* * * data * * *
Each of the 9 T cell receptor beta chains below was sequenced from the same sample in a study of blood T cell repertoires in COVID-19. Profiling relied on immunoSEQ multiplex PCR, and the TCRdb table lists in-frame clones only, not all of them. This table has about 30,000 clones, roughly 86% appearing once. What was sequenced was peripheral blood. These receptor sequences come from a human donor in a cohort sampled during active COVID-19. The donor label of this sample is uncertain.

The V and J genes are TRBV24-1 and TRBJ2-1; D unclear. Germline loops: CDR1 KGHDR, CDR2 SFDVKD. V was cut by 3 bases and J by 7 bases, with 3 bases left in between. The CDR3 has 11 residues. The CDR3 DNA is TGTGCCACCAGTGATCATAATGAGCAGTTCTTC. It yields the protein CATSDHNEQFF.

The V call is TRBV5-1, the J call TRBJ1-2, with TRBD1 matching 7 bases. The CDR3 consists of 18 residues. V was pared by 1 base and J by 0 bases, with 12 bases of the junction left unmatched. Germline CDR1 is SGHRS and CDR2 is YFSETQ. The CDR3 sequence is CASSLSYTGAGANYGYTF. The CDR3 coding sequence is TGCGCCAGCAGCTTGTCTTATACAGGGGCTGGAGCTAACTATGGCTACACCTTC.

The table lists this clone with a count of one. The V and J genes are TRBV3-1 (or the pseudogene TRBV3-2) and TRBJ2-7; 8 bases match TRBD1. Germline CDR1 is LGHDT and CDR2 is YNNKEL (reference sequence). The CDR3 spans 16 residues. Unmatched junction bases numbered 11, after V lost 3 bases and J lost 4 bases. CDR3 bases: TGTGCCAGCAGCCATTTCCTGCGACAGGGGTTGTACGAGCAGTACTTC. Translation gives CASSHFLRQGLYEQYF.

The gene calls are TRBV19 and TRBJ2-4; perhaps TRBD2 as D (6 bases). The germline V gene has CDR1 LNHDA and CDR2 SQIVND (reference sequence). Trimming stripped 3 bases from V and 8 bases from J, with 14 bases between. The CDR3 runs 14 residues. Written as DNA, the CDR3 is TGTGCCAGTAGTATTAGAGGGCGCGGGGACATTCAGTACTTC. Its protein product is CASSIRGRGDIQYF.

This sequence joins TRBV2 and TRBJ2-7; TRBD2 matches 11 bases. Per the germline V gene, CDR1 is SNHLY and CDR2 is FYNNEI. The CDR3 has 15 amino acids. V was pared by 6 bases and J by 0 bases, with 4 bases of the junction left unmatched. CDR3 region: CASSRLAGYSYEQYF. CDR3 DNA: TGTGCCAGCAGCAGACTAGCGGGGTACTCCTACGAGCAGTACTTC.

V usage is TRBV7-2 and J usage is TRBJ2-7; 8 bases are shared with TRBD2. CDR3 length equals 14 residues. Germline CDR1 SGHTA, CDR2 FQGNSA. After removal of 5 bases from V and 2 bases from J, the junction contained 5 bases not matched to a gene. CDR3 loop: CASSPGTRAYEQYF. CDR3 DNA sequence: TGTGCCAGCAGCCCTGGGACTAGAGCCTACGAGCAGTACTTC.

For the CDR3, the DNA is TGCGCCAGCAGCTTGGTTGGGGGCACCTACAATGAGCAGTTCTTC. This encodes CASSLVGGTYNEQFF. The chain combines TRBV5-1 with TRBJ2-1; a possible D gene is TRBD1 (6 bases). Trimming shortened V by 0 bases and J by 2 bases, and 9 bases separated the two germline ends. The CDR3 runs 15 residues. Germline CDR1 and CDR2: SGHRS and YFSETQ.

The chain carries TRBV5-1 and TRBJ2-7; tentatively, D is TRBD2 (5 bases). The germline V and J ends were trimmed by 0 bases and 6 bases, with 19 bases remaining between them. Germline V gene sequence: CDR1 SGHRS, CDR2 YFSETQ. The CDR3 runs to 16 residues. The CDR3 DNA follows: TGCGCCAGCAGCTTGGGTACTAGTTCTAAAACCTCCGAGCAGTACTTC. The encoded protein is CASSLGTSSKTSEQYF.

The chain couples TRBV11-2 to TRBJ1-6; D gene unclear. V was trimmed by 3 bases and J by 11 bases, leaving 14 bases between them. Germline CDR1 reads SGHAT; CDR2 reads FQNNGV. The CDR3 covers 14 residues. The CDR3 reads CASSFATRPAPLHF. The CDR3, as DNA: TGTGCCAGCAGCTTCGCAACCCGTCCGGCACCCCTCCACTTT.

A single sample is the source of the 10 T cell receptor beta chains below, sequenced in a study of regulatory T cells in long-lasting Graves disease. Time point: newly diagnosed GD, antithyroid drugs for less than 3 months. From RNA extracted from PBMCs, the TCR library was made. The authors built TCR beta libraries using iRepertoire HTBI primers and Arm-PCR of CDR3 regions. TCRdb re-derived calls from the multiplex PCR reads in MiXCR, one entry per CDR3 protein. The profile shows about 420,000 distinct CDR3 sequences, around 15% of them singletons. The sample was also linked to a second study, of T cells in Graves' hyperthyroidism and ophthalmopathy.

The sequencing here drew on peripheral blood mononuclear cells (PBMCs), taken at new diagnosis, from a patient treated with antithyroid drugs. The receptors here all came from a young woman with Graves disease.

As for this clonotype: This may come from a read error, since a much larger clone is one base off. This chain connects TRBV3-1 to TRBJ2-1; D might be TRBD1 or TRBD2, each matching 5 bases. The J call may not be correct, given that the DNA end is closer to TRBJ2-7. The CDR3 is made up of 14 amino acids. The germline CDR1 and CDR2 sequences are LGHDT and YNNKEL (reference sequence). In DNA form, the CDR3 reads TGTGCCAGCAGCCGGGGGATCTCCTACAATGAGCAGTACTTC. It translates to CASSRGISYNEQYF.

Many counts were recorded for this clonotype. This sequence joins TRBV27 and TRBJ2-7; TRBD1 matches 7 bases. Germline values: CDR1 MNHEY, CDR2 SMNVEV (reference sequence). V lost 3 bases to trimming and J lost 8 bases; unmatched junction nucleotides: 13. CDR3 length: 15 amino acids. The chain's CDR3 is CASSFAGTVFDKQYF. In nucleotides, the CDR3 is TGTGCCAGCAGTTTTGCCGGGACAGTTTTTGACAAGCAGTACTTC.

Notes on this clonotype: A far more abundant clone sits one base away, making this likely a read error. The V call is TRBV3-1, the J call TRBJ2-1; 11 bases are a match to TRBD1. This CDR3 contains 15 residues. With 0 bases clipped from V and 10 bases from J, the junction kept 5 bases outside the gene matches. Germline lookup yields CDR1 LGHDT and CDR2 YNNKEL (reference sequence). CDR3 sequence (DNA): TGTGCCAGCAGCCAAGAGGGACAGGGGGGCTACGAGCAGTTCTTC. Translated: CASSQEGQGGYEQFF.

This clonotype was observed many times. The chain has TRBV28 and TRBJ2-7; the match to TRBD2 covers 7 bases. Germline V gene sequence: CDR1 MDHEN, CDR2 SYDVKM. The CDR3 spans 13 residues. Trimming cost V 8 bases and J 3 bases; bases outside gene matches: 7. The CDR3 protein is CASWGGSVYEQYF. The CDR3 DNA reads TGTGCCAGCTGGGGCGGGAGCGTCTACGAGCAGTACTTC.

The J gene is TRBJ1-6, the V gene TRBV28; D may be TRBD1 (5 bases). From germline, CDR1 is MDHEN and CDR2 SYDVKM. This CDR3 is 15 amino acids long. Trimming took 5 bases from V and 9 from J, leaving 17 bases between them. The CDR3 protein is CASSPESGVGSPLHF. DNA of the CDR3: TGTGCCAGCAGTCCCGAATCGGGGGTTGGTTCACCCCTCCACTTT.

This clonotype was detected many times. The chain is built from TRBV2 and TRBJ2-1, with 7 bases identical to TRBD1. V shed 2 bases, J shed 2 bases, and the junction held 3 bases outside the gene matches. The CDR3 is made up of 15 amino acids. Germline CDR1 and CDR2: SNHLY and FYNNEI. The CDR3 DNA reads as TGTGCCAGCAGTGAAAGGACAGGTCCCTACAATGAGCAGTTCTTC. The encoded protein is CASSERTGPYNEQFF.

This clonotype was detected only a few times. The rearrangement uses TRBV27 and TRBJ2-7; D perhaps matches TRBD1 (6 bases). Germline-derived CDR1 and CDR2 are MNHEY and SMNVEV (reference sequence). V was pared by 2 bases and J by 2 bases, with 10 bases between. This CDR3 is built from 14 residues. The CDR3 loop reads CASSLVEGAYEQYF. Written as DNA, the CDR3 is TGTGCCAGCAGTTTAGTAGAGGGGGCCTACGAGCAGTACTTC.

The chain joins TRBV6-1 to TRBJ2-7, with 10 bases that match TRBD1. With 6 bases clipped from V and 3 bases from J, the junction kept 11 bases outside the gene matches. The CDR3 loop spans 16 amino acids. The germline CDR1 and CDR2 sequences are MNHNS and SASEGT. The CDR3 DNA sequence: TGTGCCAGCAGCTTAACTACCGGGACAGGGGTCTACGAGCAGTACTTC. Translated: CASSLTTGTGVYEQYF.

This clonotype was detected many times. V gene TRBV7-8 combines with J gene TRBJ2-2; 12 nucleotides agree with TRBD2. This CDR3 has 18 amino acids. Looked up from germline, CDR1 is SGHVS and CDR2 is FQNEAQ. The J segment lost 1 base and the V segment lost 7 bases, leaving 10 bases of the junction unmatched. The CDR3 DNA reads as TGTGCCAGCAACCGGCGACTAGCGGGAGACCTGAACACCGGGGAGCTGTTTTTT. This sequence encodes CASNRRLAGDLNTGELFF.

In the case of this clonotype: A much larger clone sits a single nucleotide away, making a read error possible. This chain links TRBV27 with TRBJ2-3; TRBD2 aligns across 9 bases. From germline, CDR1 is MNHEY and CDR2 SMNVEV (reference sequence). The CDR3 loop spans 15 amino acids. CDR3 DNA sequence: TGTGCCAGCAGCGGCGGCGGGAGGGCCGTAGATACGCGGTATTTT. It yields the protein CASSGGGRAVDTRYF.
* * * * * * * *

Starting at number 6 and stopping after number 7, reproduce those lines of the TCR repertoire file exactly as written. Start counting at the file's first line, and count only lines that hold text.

This sequence joins TRBV2 and TRBJ2-7; TRBD2 matches 11 bases. Per the germline V gene, CDR1 is SNHLY and CDR2 is FYNNEI. The CDR3 has 15 amino acids. V was pared by 6 bases and J by 0 bases, with 4 bases of the junction left unmatched. CDR3 region: CASSRLAGYSYEQYF. CDR3 DNA: TGTGCCAGCAGCAGACTAGCGGGGTACTCCTACGAGCAGTACTTC.

V usage is TRBV7-2 and J usage is TRBJ2-7; 8 bases are shared with TRBD2. CDR3 length equals 14 residues. Germline CDR1 SGHTA, CDR2 FQGNSA. After removal of 5 bases from V and 2 bases from J, the junction contained 5 bases not matched to a gene. CDR3 loop: CASSPGTRAYEQYF. CDR3 DNA sequence: TGTGCCAGCAGCCCTGGGACTAGAGCCTACGAGCAGTACTTC.